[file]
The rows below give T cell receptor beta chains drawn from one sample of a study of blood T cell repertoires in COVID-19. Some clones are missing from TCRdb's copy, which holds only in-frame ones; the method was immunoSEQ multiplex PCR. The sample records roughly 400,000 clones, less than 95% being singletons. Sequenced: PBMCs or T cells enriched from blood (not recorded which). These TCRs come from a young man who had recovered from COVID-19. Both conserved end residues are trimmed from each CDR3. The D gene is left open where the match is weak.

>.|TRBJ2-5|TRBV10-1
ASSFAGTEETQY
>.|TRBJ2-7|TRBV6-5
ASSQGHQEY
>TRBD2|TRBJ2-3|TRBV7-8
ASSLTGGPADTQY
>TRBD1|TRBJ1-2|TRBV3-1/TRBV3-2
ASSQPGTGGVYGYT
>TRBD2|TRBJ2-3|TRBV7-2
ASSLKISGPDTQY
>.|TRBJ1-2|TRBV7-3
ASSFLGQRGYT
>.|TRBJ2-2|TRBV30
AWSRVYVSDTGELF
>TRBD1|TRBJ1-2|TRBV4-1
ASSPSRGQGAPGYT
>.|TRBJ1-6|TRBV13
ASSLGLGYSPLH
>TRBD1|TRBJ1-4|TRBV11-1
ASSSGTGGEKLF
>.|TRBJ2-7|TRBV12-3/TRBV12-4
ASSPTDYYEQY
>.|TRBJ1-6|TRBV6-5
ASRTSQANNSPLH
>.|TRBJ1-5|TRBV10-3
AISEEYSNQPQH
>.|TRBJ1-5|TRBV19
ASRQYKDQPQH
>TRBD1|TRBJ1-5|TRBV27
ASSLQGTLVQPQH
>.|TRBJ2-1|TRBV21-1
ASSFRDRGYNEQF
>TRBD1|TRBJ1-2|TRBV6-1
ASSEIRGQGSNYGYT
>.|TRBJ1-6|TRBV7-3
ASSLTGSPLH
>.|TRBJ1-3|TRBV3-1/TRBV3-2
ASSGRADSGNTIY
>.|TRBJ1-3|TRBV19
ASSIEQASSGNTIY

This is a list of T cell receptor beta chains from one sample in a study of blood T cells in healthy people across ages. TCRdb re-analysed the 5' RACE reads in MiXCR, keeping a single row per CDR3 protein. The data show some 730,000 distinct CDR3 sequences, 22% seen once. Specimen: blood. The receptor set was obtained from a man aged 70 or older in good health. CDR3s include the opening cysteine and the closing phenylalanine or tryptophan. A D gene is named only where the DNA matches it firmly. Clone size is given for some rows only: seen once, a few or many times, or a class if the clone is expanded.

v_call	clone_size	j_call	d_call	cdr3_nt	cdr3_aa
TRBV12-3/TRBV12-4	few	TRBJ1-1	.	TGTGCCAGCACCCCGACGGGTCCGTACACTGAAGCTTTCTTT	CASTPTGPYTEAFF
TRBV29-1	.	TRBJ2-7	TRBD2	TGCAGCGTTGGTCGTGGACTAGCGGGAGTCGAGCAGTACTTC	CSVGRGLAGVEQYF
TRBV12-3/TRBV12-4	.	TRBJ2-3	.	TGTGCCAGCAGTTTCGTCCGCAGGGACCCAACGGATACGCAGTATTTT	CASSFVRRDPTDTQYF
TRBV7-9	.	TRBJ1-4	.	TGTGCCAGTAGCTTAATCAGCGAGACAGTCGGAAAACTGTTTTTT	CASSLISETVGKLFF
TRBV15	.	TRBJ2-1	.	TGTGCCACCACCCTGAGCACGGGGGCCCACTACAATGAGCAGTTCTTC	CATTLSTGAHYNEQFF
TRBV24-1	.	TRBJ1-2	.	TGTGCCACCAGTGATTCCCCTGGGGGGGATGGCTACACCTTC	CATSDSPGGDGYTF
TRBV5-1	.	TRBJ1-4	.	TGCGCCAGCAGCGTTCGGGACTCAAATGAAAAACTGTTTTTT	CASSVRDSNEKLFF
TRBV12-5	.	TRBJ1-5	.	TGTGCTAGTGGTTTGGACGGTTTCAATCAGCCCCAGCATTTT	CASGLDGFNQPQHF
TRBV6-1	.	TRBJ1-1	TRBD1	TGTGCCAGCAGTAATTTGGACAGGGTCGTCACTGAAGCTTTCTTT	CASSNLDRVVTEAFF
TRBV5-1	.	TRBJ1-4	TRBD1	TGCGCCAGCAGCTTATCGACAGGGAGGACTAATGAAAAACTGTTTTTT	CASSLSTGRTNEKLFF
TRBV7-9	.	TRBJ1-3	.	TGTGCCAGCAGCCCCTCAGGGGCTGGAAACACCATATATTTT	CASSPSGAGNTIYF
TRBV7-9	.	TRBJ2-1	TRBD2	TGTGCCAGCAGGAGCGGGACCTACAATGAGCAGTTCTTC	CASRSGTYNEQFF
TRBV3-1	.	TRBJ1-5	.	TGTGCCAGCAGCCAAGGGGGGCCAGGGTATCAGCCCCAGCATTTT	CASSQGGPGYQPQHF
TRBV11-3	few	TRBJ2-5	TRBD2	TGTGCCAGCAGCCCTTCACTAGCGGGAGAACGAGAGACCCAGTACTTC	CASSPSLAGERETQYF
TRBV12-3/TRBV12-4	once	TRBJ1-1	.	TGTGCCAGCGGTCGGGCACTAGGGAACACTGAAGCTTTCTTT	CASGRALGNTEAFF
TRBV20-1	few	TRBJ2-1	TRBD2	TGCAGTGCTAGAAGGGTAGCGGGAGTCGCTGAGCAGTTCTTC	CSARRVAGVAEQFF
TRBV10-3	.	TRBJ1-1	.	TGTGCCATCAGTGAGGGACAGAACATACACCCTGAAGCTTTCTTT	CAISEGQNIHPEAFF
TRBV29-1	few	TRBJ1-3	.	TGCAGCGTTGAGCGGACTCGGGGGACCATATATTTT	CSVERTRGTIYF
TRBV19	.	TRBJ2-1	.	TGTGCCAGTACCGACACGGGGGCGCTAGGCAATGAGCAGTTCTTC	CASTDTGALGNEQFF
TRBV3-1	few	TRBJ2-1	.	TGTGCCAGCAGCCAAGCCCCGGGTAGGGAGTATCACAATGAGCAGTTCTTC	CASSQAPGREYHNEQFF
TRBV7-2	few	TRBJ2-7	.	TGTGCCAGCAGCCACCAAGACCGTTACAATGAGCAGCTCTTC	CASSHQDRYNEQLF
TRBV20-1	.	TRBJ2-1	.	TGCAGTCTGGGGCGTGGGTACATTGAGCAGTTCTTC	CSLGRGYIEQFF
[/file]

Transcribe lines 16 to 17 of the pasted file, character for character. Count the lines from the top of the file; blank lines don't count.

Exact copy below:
>TRBD1|TRBJ1-2|TRBV4-1
ASSPSRGQGAPGYT